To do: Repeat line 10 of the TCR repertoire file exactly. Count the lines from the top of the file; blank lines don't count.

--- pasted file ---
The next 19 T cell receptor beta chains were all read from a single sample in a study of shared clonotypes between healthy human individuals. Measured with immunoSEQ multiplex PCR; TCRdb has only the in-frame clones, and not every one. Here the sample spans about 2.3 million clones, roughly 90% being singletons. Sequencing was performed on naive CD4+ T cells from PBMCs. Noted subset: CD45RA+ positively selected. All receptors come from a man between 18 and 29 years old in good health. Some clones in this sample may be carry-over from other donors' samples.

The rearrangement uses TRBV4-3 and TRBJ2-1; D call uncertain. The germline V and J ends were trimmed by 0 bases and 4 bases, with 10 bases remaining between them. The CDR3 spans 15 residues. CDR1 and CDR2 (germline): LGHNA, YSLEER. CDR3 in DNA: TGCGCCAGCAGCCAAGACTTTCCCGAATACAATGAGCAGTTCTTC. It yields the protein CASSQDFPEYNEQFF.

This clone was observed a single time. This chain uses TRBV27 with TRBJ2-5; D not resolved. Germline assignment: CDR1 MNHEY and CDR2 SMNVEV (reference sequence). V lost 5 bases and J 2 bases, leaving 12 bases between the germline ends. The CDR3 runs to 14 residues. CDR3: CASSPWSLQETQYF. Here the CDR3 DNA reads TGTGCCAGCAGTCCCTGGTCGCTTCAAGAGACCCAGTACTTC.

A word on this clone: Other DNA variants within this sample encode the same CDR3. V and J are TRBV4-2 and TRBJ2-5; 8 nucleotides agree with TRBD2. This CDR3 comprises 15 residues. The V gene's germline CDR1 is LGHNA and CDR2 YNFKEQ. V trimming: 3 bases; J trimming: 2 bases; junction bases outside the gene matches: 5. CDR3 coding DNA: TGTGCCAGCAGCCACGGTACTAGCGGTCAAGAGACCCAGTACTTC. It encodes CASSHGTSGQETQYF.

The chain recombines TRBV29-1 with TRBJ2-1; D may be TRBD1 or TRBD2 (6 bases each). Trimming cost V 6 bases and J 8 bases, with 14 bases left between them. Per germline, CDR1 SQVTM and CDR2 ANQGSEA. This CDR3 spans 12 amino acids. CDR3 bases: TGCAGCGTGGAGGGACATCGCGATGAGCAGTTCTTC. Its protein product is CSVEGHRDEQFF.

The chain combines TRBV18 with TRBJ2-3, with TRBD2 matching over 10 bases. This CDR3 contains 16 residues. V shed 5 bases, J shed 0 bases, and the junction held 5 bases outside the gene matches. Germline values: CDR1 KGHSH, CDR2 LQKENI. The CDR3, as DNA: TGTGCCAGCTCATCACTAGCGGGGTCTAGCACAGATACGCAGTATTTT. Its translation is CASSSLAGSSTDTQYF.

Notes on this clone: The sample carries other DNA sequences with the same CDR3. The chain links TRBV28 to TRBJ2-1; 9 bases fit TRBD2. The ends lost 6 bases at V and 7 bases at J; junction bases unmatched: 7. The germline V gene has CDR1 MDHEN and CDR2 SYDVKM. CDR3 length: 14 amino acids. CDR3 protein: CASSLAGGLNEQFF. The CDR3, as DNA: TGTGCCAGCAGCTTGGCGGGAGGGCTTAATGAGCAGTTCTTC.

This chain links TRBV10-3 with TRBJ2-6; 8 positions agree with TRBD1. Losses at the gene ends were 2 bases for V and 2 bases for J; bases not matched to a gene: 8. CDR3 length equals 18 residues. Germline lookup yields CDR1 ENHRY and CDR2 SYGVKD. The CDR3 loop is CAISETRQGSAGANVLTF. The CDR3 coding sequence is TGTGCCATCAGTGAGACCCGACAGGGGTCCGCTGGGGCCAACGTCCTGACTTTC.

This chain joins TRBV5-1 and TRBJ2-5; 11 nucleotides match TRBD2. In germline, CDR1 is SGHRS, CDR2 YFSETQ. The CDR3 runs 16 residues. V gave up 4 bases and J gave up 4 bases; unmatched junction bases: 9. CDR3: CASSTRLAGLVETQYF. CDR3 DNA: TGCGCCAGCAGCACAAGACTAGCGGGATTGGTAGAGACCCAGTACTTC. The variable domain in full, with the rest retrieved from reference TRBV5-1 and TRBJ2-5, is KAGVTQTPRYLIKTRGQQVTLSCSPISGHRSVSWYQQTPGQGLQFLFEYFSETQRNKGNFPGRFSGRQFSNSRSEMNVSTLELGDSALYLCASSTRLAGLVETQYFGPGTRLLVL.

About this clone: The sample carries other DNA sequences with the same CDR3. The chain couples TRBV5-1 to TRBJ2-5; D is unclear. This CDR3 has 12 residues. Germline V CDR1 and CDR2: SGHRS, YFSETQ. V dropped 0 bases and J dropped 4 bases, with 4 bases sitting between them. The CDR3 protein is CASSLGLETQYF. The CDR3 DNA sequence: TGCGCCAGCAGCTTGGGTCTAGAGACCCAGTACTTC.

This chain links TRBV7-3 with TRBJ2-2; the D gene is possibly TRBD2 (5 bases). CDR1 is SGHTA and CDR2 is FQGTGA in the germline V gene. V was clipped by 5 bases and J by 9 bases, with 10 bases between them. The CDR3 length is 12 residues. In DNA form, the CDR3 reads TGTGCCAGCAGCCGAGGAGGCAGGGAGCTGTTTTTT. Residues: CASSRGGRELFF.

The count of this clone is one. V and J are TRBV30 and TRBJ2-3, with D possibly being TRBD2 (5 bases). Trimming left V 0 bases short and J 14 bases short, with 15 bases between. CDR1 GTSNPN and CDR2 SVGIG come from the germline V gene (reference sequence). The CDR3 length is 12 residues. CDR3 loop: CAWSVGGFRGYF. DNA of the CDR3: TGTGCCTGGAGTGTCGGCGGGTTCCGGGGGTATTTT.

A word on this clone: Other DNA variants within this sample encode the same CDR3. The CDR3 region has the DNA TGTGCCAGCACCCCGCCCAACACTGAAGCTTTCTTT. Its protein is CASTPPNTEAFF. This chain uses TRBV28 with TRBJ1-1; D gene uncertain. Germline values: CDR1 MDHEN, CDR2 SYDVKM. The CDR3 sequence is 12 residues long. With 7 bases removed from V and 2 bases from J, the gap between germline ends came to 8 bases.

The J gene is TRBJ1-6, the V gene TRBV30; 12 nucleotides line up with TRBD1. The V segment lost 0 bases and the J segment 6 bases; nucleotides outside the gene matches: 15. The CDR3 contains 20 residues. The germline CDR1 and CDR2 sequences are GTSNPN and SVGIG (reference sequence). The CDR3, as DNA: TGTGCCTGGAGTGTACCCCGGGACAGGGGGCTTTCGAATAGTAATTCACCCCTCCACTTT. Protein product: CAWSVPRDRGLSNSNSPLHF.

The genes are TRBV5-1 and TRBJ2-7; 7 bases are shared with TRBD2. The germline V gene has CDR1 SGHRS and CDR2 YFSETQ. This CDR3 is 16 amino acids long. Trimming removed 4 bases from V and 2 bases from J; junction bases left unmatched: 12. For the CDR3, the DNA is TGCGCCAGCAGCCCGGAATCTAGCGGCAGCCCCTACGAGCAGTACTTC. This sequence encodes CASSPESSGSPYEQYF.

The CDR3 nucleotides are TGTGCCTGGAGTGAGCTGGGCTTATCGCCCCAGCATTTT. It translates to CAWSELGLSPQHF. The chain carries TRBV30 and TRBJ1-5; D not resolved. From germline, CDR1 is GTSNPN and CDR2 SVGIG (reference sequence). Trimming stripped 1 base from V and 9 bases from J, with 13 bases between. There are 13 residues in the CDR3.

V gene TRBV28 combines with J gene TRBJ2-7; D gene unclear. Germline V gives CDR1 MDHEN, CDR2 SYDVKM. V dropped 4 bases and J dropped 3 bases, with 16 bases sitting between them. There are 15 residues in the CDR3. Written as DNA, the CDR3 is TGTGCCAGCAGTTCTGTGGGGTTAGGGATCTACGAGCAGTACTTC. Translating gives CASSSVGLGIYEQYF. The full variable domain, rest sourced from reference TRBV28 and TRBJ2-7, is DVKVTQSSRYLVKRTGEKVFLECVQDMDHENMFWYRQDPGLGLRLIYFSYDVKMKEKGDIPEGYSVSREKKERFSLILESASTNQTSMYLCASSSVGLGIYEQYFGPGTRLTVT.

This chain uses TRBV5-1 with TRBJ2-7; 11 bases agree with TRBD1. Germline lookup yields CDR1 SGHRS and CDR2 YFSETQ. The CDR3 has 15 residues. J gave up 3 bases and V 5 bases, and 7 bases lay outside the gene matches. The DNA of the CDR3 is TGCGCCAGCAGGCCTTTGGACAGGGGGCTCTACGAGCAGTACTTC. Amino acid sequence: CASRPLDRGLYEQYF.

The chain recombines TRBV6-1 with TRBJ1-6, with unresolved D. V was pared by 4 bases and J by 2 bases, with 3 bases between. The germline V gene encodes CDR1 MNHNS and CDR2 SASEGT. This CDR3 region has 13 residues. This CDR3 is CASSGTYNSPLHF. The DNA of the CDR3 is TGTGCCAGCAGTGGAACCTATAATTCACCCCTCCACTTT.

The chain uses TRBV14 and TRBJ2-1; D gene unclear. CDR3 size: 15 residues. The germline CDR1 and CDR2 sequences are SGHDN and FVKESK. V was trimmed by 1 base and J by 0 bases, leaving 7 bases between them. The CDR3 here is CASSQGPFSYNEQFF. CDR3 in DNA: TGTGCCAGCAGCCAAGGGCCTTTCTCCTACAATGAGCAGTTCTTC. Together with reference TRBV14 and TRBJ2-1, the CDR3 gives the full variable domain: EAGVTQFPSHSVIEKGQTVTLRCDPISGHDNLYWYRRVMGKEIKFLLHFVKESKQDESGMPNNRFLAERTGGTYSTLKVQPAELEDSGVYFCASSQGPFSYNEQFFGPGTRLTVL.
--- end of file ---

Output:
About this clone: The sample carries other DNA sequences with the same CDR3. The chain couples TRBV5-1 to TRBJ2-5; D is unclear. This CDR3 has 12 residues. Germline V CDR1 and CDR2: SGHRS, YFSETQ. V dropped 0 bases and J dropped 4 bases, with 4 bases sitting between them. The CDR3 protein is CASSLGLETQYF. The CDR3 DNA sequence: TGCGCCAGCAGCTTGGGTCTAGAGACCCAGTACTTC.